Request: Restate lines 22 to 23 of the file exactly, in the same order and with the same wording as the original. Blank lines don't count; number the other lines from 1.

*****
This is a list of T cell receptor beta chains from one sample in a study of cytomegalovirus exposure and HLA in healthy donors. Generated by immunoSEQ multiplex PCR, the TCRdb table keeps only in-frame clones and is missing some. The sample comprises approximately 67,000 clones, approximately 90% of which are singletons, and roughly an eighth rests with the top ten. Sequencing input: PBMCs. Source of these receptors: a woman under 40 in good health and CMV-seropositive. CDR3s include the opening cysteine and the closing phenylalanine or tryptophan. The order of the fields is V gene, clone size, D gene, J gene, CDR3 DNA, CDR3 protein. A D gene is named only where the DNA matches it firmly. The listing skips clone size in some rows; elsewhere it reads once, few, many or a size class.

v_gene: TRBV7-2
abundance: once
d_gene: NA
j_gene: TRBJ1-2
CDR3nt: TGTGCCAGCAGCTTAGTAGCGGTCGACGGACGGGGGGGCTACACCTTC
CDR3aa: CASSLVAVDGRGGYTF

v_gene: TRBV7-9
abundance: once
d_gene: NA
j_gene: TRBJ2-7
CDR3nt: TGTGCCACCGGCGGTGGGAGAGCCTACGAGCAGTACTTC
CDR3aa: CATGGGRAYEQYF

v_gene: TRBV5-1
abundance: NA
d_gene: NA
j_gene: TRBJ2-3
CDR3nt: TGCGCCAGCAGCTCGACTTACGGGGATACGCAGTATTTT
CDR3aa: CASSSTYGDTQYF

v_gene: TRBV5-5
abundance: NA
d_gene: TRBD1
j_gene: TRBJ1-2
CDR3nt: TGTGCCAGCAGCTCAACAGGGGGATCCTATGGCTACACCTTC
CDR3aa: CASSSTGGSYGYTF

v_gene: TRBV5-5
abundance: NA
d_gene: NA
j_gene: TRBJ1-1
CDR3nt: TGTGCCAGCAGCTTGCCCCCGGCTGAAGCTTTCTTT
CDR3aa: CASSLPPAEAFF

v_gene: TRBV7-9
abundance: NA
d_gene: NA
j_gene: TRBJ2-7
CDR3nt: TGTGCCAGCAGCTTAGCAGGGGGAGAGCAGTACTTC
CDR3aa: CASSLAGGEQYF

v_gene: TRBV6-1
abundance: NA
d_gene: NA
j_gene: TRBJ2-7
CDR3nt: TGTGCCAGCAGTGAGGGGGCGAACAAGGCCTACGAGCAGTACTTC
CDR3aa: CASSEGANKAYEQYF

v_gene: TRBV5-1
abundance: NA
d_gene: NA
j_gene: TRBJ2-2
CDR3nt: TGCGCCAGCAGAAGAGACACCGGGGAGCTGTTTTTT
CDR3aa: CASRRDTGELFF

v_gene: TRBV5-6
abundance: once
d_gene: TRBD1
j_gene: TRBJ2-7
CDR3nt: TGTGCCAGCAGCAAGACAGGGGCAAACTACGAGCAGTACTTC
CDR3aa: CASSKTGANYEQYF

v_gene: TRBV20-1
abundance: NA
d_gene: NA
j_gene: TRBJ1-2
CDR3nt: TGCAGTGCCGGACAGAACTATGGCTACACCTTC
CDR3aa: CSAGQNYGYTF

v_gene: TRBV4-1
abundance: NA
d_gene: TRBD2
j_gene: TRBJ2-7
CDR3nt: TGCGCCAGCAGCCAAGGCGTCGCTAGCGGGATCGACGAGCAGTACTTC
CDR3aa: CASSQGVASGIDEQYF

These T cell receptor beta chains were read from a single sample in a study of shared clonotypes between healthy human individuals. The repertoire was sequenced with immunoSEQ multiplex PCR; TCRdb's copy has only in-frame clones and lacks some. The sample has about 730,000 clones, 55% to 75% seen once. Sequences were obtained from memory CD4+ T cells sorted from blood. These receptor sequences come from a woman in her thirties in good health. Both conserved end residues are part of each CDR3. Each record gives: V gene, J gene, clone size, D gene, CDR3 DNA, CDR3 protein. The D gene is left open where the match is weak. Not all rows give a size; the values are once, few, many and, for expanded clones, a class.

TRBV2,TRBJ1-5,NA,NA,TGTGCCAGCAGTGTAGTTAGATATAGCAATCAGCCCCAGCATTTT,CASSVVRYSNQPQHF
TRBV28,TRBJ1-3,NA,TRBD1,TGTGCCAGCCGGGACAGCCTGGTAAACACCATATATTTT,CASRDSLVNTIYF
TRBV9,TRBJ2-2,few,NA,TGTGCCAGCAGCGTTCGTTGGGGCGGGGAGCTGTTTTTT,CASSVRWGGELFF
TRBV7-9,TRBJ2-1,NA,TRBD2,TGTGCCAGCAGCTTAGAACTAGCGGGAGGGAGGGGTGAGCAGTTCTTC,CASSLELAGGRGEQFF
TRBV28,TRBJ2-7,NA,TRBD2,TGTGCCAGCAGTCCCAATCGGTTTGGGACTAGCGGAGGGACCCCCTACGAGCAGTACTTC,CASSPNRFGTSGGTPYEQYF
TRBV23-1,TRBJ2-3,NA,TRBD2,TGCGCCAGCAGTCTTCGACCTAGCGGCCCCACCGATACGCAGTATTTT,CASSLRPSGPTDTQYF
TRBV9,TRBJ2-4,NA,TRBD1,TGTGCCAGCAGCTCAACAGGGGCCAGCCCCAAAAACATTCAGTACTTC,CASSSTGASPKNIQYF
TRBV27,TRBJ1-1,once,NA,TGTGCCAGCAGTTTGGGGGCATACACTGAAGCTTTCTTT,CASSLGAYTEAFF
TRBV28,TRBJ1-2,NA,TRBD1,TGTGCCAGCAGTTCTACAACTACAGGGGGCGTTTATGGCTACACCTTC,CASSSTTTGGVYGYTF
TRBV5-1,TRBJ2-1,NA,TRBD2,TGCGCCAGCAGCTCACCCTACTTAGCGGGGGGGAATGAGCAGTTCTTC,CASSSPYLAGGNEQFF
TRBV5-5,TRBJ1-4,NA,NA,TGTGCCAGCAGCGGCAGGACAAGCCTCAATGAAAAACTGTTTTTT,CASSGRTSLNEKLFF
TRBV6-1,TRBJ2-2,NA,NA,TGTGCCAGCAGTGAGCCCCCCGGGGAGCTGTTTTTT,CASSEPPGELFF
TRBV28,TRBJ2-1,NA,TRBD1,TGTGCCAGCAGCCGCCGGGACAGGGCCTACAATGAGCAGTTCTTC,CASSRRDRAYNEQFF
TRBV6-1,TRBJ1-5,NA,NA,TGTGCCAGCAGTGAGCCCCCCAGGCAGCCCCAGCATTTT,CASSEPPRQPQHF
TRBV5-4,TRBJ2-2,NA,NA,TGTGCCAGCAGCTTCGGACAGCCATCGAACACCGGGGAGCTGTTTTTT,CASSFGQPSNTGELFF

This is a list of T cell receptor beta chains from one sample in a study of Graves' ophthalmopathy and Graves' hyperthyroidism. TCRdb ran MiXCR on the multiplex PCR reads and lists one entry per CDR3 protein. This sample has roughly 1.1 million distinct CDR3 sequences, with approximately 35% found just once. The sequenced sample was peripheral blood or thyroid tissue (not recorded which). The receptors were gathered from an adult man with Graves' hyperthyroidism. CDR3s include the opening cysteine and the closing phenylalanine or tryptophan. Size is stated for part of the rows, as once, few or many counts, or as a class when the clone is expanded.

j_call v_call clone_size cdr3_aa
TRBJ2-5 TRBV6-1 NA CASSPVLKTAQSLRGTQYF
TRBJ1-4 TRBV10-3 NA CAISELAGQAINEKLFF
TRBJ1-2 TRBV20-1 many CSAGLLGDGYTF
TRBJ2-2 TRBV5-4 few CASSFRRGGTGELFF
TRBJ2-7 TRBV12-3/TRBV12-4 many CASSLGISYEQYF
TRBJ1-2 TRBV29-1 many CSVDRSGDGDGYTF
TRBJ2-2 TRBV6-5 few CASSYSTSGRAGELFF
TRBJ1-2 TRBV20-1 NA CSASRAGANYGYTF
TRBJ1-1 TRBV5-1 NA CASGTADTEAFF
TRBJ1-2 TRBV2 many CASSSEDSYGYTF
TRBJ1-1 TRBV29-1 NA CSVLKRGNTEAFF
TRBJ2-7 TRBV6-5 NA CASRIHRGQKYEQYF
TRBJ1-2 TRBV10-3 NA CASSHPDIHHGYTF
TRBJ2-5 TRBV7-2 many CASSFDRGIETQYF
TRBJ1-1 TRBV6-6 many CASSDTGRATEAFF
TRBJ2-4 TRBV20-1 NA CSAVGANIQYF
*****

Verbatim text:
d_gene: TRBD1
j_gene: TRBJ1-2